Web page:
The world of Pokémon has been begging to get the open-world treatment.
This week Nintendo and Game Freak announced some major news in the world of Pokémon gaming.
The anouncements came at the P25 event, celebrating the 25th anniversary of the original Gameboy RPGs, Pokémon Red and Blue.While the fact that an animated Post Malone headlined with a cover of Hootie and the Blowfish's "Only Wanna Be With You" made bigger headlines, fans of the franchise had a lot more to be excited about.
In addition to Pokémon Brilliant Diamond and Pokémon Shining Pearl — HD updates of the Nintendo DS classics — we found out that we will soon be getting perhaps the biggest update to the franchise since 2016. Pokémon Legends: Arceus, the first open-world RPG in the Pokémon world is scheduled for release on the Nintendo Switch sometime in early 2022.
Pokémon Legends Arceus - Reveal Trailer (Open World Pokémon) www.youtube.com
2016 was, of course, the year that Nintendo teamed up with Niantic to create Pokémon GO. And within days of its introduction, the app took over the world, offering familiar elements of random Pokémon encounters and collection in an augmented reality package.
Suddenly the fun of Pokémon had expanded beyond the confines of the classic RPGs — where exploration was limited to a series of small towns with a few of buildings, and a sequence of paths with a handful of cool creatures to catch along each one. Now you could go anywhere you wanted, and find different Pokémon everywhere you went.
The hype for the game was mostly around the fact that people were out in the real world, walking around and getting some exercise while they played the game. But was that really what people liked about it?
Considering the fact that so many people were slow-driving from PokéStop to PokéStop and the number of accidents and injuries that resulted from people staring at their screens as they moved about the world, the augmented reality factor may not have been the game's best feature.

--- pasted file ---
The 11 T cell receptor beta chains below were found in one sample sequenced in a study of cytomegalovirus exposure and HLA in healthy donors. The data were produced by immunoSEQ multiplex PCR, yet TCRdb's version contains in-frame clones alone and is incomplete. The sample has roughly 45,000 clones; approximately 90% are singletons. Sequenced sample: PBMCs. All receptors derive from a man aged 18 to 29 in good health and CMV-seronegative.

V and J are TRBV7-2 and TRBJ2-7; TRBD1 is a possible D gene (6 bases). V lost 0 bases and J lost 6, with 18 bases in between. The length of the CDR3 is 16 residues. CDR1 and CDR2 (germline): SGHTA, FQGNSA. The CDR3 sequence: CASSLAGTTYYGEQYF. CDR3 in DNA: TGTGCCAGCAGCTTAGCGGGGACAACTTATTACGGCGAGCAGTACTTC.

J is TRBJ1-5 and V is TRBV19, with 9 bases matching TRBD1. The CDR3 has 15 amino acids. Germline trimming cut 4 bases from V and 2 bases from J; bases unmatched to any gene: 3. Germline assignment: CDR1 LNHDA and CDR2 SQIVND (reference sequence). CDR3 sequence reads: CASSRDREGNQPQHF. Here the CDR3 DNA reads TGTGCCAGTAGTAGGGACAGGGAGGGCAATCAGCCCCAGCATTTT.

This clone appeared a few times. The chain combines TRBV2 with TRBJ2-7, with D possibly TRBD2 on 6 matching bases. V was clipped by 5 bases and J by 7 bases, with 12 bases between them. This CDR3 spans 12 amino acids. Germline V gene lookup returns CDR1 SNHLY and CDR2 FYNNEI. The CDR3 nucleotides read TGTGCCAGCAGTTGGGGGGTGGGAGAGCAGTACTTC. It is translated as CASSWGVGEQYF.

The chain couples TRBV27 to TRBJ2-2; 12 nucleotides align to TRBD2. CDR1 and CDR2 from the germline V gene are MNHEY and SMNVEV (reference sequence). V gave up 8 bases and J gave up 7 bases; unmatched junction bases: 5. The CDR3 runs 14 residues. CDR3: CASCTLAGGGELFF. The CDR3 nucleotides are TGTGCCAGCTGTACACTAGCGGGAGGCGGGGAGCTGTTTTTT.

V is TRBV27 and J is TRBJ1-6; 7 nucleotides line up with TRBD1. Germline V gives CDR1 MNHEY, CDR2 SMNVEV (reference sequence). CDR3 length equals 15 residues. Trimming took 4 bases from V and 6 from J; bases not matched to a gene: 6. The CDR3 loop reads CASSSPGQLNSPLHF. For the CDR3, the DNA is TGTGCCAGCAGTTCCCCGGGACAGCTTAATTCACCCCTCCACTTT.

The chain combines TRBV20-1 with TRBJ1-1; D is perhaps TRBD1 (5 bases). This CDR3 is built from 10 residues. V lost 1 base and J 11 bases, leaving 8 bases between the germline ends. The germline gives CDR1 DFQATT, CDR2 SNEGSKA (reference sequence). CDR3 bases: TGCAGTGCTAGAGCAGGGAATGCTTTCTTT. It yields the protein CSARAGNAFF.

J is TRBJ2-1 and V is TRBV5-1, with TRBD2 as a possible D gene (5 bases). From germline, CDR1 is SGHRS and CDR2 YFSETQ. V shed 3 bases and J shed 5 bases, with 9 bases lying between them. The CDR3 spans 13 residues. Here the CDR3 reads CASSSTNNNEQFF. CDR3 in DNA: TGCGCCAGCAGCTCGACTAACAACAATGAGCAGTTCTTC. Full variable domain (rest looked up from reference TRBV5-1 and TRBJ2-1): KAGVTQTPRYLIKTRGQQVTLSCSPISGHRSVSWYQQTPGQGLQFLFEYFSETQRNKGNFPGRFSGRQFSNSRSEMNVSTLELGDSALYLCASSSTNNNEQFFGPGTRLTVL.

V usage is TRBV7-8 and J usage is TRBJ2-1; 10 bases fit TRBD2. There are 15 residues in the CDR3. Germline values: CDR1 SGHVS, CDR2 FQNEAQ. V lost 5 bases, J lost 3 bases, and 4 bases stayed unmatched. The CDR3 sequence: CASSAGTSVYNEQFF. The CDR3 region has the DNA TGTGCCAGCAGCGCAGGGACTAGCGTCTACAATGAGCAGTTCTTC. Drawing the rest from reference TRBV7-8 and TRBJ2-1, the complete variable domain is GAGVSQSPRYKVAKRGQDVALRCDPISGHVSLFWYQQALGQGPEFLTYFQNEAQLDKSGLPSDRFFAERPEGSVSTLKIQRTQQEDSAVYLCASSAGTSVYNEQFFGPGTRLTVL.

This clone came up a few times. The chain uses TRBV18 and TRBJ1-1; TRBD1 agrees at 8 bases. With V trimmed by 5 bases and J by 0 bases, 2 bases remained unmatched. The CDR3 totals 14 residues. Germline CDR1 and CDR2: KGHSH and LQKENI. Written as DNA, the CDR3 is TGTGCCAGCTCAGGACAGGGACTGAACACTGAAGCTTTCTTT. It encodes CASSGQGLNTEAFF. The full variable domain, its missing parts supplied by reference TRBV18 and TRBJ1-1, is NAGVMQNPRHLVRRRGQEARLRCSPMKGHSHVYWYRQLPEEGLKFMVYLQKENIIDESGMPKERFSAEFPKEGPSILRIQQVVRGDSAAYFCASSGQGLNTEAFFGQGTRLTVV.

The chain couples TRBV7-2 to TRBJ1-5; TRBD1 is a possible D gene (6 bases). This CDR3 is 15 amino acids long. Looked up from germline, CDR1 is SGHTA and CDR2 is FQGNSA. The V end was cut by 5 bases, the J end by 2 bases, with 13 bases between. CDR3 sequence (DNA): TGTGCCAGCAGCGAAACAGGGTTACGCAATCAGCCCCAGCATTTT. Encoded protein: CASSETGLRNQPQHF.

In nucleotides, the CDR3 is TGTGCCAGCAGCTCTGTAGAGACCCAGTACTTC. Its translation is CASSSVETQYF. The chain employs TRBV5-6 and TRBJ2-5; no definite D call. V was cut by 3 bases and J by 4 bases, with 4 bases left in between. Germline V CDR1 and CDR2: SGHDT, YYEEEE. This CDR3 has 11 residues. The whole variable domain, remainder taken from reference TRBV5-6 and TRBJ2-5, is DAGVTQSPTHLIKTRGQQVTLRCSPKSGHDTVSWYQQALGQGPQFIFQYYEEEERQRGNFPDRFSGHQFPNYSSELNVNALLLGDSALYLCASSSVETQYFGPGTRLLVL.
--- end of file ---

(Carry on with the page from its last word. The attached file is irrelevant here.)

Rather, what people liked most about Pokémon GO was that it delivered on the idea that the games and TV shows had always teased without really delivering — the sense of adventure and exploration. Sure, there's always plenty to keep you busy in Pokémon games, but you pretty much have to follow the course that's laid out for you, with each region and gym leader building on the last.
In a franchise that's supposed to be all about trainers exploring the world and finding adventure, the options have generally been pretty limited. And while Pokémon GO was great for removing those guardrails and giving players a bit more freedom, the focus on simple encounter-and-capture mechanics didn't exactly deliver a fleshed out world to explore.
Even the tacked-on gym battles, introduced later, couldn't square that circle. If fans wanted to be immersed in a vast, fleshed out Pokémon world like the one we saw in Detective Pikachu, their best bet was...to rewatch Detective Pikachu.
Since then there have been some promising steps in the right direction. Pokemon: Sword and Shield introduced us to the Galar region's wild area, where we had more room to roam and explore than in any previous game and could safely avoid encounters with challenges we weren't ready to face.
But compared to the expansive world Nintendo delivered in The Legend of Zelda: Breath of the Wild, even the wild area was still pretty limited — not much of an adventure at all. That's where Pokémon Legend: Arceus comes in.
The game is set in the feudal era of the Japan-inspired Sinnoh region and takes place before the events of Diamond and Pearl. And it promises potential to deliver that sense of adventure like no game before it.
The new gameplay trailer establishes the game's opening in a small village surrounded by "a vast wilderness" full of Pokémon. Sword and Shield players will recognize the look of that wilderness, but it will undoubtedly be huge compared to the wild area, and the gameplay — with stealth mechanics and in-world battles looks far more robust.
It may be too soon to get our hopes up, but given Nintendo's careful track record with their big properties, they probably wouldn't be introducing something with so much potential unless they were sure they could deliver. Are we finally going to get a Pokémon game that makes the trainer adventure feel real?